Before coming into this job, I was like everybody else in the world. I was shocked about what is going on and unsure what I could do as an individual person, because what is happening is just too overwhelming. What gives me hope is activism; ordinary people pooling their voice, time and action to make their nations — and with them the world — more sustainable, inclusive, peaceful, democratic, equal and fair. Each organization that is part of OPEN provides folks with the necessary tools to organize on the issues they care about. What brings me hope is being part of an organization where we see purpose-built movement organisations dedicated to achieving this vision wherever there is demand for greater grassroots strength on behalf of justice. When we help these organisations become more powerful, efficient and wise by connecting, supporting and inspiring each other across borders – I feel like we have a chance to turn things around together. The need, in fact, is urgent. So we remind each other every day that, in the face of far-right projects rising around the world, it is more important than ever for the global progressive movement to build trust and connections, pool their knowledge and resources and win together. The OPEN network makes that happen.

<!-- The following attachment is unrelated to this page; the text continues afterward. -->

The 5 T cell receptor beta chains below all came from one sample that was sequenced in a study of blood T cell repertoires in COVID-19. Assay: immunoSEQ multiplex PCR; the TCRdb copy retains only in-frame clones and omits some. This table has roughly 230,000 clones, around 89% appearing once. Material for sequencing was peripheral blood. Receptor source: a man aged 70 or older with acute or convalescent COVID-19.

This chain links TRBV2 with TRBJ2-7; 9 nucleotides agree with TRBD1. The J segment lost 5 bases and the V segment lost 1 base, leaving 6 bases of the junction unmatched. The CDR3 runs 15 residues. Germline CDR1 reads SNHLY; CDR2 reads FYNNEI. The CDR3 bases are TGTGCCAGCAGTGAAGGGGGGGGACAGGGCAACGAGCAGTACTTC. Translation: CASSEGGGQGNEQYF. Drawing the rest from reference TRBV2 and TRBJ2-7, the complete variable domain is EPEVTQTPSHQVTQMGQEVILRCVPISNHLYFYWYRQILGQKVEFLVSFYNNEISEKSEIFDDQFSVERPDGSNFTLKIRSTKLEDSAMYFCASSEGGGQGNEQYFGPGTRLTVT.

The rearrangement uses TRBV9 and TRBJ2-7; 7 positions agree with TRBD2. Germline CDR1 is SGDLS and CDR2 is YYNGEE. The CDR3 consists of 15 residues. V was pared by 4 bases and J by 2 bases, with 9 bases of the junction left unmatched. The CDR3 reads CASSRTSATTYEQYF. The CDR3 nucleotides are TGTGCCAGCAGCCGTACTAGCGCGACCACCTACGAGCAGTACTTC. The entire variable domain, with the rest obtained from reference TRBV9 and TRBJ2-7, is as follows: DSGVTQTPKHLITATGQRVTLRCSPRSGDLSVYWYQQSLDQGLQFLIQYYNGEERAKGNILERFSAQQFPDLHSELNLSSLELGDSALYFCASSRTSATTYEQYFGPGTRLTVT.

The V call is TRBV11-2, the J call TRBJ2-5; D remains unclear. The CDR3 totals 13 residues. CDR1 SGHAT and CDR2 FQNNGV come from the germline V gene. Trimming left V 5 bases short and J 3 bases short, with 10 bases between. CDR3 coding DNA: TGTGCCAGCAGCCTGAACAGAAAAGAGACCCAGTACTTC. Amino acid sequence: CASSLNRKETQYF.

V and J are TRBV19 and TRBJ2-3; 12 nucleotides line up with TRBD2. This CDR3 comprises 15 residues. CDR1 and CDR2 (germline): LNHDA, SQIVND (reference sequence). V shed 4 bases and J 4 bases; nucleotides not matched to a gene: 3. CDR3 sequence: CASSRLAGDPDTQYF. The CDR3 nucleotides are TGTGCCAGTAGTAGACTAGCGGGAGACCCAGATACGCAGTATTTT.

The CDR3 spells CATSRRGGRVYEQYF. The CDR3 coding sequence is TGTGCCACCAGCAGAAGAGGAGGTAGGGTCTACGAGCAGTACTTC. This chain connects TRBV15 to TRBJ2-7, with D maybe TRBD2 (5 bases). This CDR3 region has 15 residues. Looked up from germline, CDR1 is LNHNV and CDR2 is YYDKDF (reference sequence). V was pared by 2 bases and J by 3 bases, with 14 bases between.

All together, the OPEN network has a collective membership of 23 million people in different countries working daily to counter the far-right, many under very difficult conditions and circumstances. Knowing that people are so resilient and ready to resist, should give us all a sense of hope.
Being a Latin woman, what are your thoughts about the lack of women of colour in a position such as yours?